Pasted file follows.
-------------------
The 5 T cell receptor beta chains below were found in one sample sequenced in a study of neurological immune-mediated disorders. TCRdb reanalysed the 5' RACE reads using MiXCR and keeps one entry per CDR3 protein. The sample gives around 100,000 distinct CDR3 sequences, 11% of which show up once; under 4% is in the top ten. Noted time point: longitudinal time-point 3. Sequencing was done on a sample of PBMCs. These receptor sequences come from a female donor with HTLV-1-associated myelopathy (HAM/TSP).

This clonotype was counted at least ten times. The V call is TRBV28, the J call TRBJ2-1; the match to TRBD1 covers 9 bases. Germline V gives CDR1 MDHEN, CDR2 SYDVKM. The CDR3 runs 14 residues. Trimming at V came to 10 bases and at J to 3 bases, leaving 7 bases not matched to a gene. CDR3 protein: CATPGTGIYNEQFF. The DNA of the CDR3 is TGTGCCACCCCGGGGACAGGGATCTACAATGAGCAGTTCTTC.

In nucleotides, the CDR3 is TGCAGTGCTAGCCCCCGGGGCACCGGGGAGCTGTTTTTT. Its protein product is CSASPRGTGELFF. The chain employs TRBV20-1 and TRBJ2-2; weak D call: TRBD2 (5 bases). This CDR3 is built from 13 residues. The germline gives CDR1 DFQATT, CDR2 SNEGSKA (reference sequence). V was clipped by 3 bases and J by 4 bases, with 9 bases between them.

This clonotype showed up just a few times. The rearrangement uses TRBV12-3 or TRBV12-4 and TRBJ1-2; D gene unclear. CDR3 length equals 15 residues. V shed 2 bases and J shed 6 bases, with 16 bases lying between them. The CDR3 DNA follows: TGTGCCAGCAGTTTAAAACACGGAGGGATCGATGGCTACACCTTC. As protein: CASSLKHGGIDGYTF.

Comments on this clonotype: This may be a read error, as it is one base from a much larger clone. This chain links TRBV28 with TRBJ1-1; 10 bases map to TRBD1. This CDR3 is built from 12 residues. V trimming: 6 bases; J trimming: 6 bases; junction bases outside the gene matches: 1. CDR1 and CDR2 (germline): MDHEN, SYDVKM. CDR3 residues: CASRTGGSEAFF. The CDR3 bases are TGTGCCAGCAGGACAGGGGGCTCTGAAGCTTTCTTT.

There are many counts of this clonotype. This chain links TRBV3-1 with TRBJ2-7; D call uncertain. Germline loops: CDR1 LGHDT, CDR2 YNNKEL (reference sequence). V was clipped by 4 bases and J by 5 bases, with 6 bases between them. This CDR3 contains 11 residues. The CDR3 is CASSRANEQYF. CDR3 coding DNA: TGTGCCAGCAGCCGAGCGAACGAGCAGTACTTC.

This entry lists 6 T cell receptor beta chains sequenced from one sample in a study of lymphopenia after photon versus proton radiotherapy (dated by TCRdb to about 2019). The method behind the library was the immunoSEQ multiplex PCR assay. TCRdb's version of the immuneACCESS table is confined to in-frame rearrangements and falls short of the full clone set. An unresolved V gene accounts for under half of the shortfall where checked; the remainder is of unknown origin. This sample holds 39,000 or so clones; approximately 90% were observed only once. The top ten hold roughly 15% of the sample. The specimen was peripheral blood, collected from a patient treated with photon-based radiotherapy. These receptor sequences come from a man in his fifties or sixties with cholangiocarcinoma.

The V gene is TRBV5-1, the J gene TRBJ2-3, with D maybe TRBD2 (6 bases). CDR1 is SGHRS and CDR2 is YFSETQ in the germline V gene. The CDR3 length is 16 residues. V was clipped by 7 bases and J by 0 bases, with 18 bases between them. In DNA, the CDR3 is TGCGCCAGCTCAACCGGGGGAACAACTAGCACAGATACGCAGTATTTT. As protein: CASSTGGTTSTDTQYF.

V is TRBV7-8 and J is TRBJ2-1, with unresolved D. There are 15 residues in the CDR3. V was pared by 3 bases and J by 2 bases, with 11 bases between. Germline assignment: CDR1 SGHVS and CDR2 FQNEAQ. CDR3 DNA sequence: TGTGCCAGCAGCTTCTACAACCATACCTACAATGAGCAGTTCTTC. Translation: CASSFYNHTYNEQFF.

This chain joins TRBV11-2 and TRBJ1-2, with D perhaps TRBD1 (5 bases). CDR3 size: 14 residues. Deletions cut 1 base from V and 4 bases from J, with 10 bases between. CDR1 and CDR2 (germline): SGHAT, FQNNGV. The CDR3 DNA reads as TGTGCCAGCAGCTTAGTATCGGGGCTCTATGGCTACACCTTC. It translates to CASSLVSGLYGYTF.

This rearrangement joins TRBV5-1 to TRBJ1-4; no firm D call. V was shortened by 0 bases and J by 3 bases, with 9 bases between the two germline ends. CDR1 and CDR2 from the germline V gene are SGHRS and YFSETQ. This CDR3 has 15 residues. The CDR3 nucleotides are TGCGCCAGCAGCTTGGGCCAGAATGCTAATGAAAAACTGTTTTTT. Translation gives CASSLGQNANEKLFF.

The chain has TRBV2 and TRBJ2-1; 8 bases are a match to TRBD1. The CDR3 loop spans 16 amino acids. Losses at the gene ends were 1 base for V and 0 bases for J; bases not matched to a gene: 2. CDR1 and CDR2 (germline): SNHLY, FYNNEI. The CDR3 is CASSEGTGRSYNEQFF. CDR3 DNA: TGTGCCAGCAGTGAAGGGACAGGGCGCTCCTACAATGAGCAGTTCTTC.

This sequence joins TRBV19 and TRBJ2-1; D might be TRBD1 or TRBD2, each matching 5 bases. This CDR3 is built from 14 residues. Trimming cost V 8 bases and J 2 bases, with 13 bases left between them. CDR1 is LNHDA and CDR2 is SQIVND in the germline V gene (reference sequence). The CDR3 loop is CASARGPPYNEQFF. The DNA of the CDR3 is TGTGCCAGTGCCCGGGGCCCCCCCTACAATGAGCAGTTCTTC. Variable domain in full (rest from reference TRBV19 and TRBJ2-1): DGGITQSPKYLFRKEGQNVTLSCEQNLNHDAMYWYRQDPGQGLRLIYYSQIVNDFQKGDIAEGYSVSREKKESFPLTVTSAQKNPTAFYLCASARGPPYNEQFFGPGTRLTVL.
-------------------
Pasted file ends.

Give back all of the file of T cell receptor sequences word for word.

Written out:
The 5 T cell receptor beta chains below were found in one sample sequenced in a study of neurological immune-mediated disorders. TCRdb reanalysed the 5' RACE reads using MiXCR and keeps one entry per CDR3 protein. The sample gives around 100,000 distinct CDR3 sequences, 11% of which show up once; under 4% is in the top ten. Noted time point: longitudinal time-point 3. Sequencing was done on a sample of PBMCs. These receptor sequences come from a female donor with HTLV-1-associated myelopathy (HAM/TSP).

This clonotype was counted at least ten times. The V call is TRBV28, the J call TRBJ2-1; the match to TRBD1 covers 9 bases. Germline V gives CDR1 MDHEN, CDR2 SYDVKM. The CDR3 runs 14 residues. Trimming at V came to 10 bases and at J to 3 bases, leaving 7 bases not matched to a gene. CDR3 protein: CATPGTGIYNEQFF. The DNA of the CDR3 is TGTGCCACCCCGGGGACAGGGATCTACAATGAGCAGTTCTTC.

In nucleotides, the CDR3 is TGCAGTGCTAGCCCCCGGGGCACCGGGGAGCTGTTTTTT. Its protein product is CSASPRGTGELFF. The chain employs TRBV20-1 and TRBJ2-2; weak D call: TRBD2 (5 bases). This CDR3 is built from 13 residues. The germline gives CDR1 DFQATT, CDR2 SNEGSKA (reference sequence). V was clipped by 3 bases and J by 4 bases, with 9 bases between them.

This clonotype showed up just a few times. The rearrangement uses TRBV12-3 or TRBV12-4 and TRBJ1-2; D gene unclear. CDR3 length equals 15 residues. V shed 2 bases and J shed 6 bases, with 16 bases lying between them. The CDR3 DNA follows: TGTGCCAGCAGTTTAAAACACGGAGGGATCGATGGCTACACCTTC. As protein: CASSLKHGGIDGYTF.

Comments on this clonotype: This may be a read error, as it is one base from a much larger clone. This chain links TRBV28 with TRBJ1-1; 10 bases map to TRBD1. This CDR3 is built from 12 residues. V trimming: 6 bases; J trimming: 6 bases; junction bases outside the gene matches: 1. CDR1 and CDR2 (germline): MDHEN, SYDVKM. CDR3 residues: CASRTGGSEAFF. The CDR3 bases are TGTGCCAGCAGGACAGGGGGCTCTGAAGCTTTCTTT.

There are many counts of this clonotype. This chain links TRBV3-1 with TRBJ2-7; D call uncertain. Germline loops: CDR1 LGHDT, CDR2 YNNKEL (reference sequence). V was clipped by 4 bases and J by 5 bases, with 6 bases between them. This CDR3 contains 11 residues. The CDR3 is CASSRANEQYF. CDR3 coding DNA: TGTGCCAGCAGCCGAGCGAACGAGCAGTACTTC.

This entry lists 6 T cell receptor beta chains sequenced from one sample in a study of lymphopenia after photon versus proton radiotherapy (dated by TCRdb to about 2019). The method behind the library was the immunoSEQ multiplex PCR assay. TCRdb's version of the immuneACCESS table is confined to in-frame rearrangements and falls short of the full clone set. An unresolved V gene accounts for under half of the shortfall where checked; the remainder is of unknown origin. This sample holds 39,000 or so clones; approximately 90% were observed only once. The top ten hold roughly 15% of the sample. The specimen was peripheral blood, collected from a patient treated with photon-based radiotherapy. These receptor sequences come from a man in his fifties or sixties with cholangiocarcinoma.

The V gene is TRBV5-1, the J gene TRBJ2-3, with D maybe TRBD2 (6 bases). CDR1 is SGHRS and CDR2 is YFSETQ in the germline V gene. The CDR3 length is 16 residues. V was clipped by 7 bases and J by 0 bases, with 18 bases between them. In DNA, the CDR3 is TGCGCCAGCTCAACCGGGGGAACAACTAGCACAGATACGCAGTATTTT. As protein: CASSTGGTTSTDTQYF.

V is TRBV7-8 and J is TRBJ2-1, with unresolved D. There are 15 residues in the CDR3. V was pared by 3 bases and J by 2 bases, with 11 bases between. Germline assignment: CDR1 SGHVS and CDR2 FQNEAQ. CDR3 DNA sequence: TGTGCCAGCAGCTTCTACAACCATACCTACAATGAGCAGTTCTTC. Translation: CASSFYNHTYNEQFF.

This chain joins TRBV11-2 and TRBJ1-2, with D perhaps TRBD1 (5 bases). CDR3 size: 14 residues. Deletions cut 1 base from V and 4 bases from J, with 10 bases between. CDR1 and CDR2 (germline): SGHAT, FQNNGV. The CDR3 DNA reads as TGTGCCAGCAGCTTAGTATCGGGGCTCTATGGCTACACCTTC. It translates to CASSLVSGLYGYTF.

This rearrangement joins TRBV5-1 to TRBJ1-4; no firm D call. V was shortened by 0 bases and J by 3 bases, with 9 bases between the two germline ends. CDR1 and CDR2 from the germline V gene are SGHRS and YFSETQ. This CDR3 has 15 residues. The CDR3 nucleotides are TGCGCCAGCAGCTTGGGCCAGAATGCTAATGAAAAACTGTTTTTT. Translation gives CASSLGQNANEKLFF.

The chain has TRBV2 and TRBJ2-1; 8 bases are a match to TRBD1. The CDR3 loop spans 16 amino acids. Losses at the gene ends were 1 base for V and 0 bases for J; bases not matched to a gene: 2. CDR1 and CDR2 (germline): SNHLY, FYNNEI. The CDR3 is CASSEGTGRSYNEQFF. CDR3 DNA: TGTGCCAGCAGTGAAGGGACAGGGCGCTCCTACAATGAGCAGTTCTTC.

This sequence joins TRBV19 and TRBJ2-1; D might be TRBD1 or TRBD2, each matching 5 bases. This CDR3 is built from 14 residues. Trimming cost V 8 bases and J 2 bases, with 13 bases left between them. CDR1 is LNHDA and CDR2 is SQIVND in the germline V gene (reference sequence). The CDR3 loop is CASARGPPYNEQFF. The DNA of the CDR3 is TGTGCCAGTGCCCGGGGCCCCCCCTACAATGAGCAGTTCTTC. Variable domain in full (rest from reference TRBV19 and TRBJ2-1): DGGITQSPKYLFRKEGQNVTLSCEQNLNHDAMYWYRQDPGQGLRLIYYSQIVNDFQKGDIAEGYSVSREKKESFPLTVTSAQKNPTAFYLCASARGPPYNEQFFGPGTRLTVL.